Latest opening: BAO Mary

By Joe Lutrario

- Last updated on GMT

BAO Mary restaurant Marylebone

Related tags BAO BAO Mary Shing Tat Chung Taiwanese cuisine Erchen Chang JKS Restaurants Wai Ting

The London group’s latest outpost is inspired by the dumpling houses of Taiwan and pitched at diners in a hurry.

What:​ The latest restaurant from Taiwan-inspired restaurant group BAO. Just off Oxford Street on James Street - arguably Marylebone’s best pitch for casual places - BAO Mary is a take on a Taiwanese dumpling house that’s designed to appeal to shoppers that want good food quickly. The service is friendly but rapid, with cold dishes arriving moments after ordering from its dim sum-style menu. Set over two floors, it is the first BAO to offer all-day dining, opening its doors at noon and serving throughout the afternoon and evening seven days a week.

Who:​ BAO was founded by Erchen Chang, Wai Ting and Shing Tat Chung and is backed by JKS Restaurants, the group behind South Asian restaurants Gymkhana, Trishna, Brigadiers and Hoppers and the backer of a number of other London restaurants. BAO Mary brings the group up to a total of five locations joining sites in Soho, Kings Cross, Borough and Shoreditch. 

The vibe:​ Sandwiched between Patty & Bun and BAO’s JKS Restaurants stablemate Hoppers, BAO Mary occupies the site that was once home to Sidechick.​ In common with the rest of the group’s sites, the restaurant has a well-judged utilitarian feel. Design details include wood panelling; softy lighting; ceiling fans; white stools; and low-slung pale green tables topped with glass with the drinks menu sandwiched in between. The ground floor features a semi-open kitchen to the rear and a counter that’s well-suited to solo diners while the basement is geared towards larger parties. In common with most of the restaurants on James Street, BAO Mary has a small outdoor trading space.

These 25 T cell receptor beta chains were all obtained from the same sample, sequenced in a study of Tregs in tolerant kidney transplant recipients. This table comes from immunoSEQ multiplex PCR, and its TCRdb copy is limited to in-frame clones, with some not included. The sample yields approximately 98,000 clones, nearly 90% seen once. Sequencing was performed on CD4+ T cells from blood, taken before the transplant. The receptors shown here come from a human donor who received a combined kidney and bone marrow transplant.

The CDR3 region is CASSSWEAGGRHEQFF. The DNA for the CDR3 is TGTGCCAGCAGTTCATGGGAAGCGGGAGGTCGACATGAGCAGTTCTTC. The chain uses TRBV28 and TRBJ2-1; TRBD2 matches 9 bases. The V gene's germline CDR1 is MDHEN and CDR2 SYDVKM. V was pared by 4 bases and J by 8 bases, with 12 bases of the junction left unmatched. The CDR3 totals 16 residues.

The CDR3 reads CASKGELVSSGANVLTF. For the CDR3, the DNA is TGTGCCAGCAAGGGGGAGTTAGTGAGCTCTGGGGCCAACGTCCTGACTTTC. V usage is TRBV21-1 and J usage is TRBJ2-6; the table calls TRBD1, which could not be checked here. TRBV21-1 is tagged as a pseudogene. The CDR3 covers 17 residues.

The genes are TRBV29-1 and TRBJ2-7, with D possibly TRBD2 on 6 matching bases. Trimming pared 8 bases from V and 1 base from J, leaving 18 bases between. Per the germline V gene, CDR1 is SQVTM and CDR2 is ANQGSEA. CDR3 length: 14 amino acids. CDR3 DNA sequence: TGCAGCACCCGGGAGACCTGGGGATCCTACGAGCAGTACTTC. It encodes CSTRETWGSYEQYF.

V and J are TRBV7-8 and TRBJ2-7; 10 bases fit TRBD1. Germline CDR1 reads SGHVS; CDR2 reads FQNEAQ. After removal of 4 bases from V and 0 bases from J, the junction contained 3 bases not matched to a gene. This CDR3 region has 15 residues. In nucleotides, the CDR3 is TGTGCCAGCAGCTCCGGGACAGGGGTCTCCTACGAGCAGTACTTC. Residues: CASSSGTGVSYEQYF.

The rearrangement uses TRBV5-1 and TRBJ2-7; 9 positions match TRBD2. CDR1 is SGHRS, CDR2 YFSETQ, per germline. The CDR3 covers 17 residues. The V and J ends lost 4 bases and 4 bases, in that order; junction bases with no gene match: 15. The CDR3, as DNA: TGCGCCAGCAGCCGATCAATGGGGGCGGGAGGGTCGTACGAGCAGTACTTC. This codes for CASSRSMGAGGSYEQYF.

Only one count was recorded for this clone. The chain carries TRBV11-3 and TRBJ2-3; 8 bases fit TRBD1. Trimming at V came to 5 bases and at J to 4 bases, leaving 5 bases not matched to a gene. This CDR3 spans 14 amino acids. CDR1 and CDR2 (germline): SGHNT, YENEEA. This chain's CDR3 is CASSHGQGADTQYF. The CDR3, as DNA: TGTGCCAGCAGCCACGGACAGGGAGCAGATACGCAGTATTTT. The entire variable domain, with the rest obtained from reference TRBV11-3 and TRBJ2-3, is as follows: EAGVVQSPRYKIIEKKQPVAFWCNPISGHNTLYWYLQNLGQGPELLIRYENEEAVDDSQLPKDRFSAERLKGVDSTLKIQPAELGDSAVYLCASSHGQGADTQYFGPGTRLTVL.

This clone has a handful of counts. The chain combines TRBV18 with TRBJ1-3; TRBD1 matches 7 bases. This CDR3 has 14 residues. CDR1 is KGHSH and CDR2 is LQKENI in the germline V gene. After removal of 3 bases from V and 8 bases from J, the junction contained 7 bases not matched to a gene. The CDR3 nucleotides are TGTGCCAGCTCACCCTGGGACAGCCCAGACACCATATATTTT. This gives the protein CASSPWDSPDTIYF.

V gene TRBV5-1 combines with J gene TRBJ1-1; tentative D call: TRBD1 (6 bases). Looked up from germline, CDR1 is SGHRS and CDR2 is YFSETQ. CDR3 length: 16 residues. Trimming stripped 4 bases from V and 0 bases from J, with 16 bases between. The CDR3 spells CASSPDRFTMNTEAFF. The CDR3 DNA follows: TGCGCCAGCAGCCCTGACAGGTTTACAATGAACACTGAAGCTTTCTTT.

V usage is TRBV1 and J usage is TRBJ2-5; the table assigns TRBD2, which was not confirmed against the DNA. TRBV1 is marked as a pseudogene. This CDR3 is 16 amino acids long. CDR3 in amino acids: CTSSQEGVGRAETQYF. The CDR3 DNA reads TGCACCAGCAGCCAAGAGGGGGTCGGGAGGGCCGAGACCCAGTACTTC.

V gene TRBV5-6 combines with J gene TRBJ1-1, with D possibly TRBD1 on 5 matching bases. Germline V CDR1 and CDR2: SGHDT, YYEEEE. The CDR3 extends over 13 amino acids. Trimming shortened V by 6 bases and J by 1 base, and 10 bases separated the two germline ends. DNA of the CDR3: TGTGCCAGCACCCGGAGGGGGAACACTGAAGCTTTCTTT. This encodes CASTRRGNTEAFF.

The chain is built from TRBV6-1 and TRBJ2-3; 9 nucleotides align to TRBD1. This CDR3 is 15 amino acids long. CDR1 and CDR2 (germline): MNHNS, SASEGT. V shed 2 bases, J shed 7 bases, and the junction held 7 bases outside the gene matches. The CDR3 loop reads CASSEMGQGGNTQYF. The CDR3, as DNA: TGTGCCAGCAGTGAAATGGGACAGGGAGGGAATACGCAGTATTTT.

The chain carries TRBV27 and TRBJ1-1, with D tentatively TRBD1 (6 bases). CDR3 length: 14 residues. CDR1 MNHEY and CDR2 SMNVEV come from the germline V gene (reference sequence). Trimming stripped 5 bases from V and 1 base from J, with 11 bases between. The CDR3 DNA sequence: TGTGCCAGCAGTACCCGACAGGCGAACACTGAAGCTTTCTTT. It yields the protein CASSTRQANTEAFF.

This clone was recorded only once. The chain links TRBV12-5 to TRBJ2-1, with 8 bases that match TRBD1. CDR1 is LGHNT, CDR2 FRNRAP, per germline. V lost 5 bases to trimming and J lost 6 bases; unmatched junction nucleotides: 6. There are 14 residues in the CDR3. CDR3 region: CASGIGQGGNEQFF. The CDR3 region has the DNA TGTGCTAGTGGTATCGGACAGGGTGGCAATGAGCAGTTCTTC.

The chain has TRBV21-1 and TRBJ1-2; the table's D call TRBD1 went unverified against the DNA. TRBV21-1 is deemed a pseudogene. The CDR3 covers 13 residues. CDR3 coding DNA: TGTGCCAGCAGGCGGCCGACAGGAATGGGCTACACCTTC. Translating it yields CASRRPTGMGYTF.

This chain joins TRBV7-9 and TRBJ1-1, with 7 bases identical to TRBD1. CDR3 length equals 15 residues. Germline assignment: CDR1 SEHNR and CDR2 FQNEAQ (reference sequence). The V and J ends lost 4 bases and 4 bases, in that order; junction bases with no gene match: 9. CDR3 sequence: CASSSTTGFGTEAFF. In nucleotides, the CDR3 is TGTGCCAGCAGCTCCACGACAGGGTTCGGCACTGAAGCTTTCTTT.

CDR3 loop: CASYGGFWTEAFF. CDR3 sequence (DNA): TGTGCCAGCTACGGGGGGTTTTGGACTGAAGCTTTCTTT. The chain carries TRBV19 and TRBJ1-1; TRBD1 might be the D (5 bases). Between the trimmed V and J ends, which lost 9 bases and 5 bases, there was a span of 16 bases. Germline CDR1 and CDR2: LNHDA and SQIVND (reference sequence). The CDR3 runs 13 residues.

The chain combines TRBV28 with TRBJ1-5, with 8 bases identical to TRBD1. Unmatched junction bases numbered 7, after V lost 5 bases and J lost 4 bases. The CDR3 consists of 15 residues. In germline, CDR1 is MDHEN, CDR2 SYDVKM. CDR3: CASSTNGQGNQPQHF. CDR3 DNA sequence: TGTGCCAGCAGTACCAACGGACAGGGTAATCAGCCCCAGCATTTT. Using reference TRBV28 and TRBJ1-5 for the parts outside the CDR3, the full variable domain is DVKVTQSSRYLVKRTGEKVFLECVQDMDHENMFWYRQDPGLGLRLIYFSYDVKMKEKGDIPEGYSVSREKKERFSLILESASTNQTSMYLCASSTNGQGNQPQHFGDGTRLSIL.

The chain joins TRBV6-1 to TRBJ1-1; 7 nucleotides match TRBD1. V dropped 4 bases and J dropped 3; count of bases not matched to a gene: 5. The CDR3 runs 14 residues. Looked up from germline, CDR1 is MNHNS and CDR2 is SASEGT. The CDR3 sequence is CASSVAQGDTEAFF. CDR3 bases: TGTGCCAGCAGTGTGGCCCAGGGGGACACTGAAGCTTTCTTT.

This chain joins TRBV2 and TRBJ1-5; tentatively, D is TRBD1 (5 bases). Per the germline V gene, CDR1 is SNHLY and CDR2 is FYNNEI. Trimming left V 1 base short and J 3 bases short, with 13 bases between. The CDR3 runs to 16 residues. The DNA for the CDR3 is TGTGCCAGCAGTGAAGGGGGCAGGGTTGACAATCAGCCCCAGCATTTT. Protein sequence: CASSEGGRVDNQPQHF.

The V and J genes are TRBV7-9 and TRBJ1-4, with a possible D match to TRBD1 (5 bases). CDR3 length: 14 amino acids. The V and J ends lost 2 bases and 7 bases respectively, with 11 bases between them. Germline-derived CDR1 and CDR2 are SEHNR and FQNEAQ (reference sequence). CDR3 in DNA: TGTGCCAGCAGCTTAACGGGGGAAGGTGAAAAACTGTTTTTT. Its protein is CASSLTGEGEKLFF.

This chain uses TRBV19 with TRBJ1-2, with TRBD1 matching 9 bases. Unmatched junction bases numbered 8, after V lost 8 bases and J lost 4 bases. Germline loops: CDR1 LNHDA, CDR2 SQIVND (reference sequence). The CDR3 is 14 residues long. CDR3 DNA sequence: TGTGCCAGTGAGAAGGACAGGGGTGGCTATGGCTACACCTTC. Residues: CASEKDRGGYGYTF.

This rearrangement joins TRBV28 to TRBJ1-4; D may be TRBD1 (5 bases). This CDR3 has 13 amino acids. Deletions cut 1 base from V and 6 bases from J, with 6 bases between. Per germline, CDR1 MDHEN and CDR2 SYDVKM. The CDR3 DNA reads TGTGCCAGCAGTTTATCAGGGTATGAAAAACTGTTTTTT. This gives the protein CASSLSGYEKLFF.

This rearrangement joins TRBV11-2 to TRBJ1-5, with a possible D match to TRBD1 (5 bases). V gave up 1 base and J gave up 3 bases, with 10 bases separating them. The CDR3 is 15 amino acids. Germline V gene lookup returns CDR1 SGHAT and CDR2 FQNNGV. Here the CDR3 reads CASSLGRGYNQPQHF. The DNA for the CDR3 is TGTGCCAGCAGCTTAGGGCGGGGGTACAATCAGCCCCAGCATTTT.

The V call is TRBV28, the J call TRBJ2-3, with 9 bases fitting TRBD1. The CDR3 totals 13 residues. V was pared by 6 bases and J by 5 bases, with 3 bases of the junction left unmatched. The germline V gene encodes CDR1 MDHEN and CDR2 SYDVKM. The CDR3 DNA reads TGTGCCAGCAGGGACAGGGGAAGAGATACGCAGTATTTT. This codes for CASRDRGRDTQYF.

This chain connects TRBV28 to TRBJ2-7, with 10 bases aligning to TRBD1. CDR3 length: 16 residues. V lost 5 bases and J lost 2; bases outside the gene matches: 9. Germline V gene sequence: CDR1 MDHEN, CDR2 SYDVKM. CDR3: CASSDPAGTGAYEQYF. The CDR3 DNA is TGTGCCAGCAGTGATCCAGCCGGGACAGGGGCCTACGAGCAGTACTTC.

BAO-food

The food:​ The menu kicks off with a selection of cold dishes that include a salad of ox tongue and chilli oil; soy-braised vegetables; and sesame-flavoured Majiang noodles. The next section is dedicated to three dumpling dishes, including boiled cull yaw dumplings in sauce of chilli oil and vinegar; and a curious but delicious dish of prawn dumplings served in kelp broth topped with scrambled eggs (pictured above). A handful of more substantial dishes are then offered - including Taiwanese fried chicken and hot sauce and grilled beef rump with rice and cured egg yolk - before the menu moves on to bao. 

To drink:​ BAO Mary has a small but perfectly formed drinks offer that includes three cocktails, peanut milk, various tea-based drinks and a selection of sake, Asia-sourced whisky, beer and wine.  

And another thing:​ Competition in the bao space recently intensified, with US-based chef Eddie Haung bringing his Baohaus brand to the UK by way of a licensing agreement with Sessions.

Made in Taiwan: BAO retains its status as one of the sector’s most creative multi-site brands 

BAO’s strategy of differentiating all of its locations continues to pay off. Each of the group’s five restaurants have different inspirations and identities and serve their own menu. Such an approach is rare in the multi-site space, especially when it comes to groups that are known for a single core product that is relatively easy to replicate (in this case the eponymous bao).

The Taiwanese steamed buns are available across the group but there is considerable variation elsewhere on the menu, with BAO Borough putting the emphasis on grilled dishes, BAO Kings Cross serving a menu inspired by Taiwanese tea houses and BAO Shoreditch specialising in noodle soup.  

While it hasn’t been entirely plain sailing for the trio - their high-end Taiwanese restaurant Xu didn’t work out​ and BAO Fitzrovia closed late last year - they have marked themselves out by being determined to do things differently. Given the strength of its original bricks and mortar concept (opened in Soho in 2015) and its backers relatively deep pockets - BAO could have rolled out much faster than it has, but avoiding a cookie-cutter approach has helped the brand retain its cult status and design-led cool. 

With a significant bricks and mortar presence in key London locatons, considerable flexibility on site selection (its existing places are all sorts of different shapes and sizes) and a expensive digital footprint - namely delivery service Rice Error by BAO, online supermarket Convni Store and seriously impressive interactive loyalty app BAOverse​- BAO is ideally placed for further growth.

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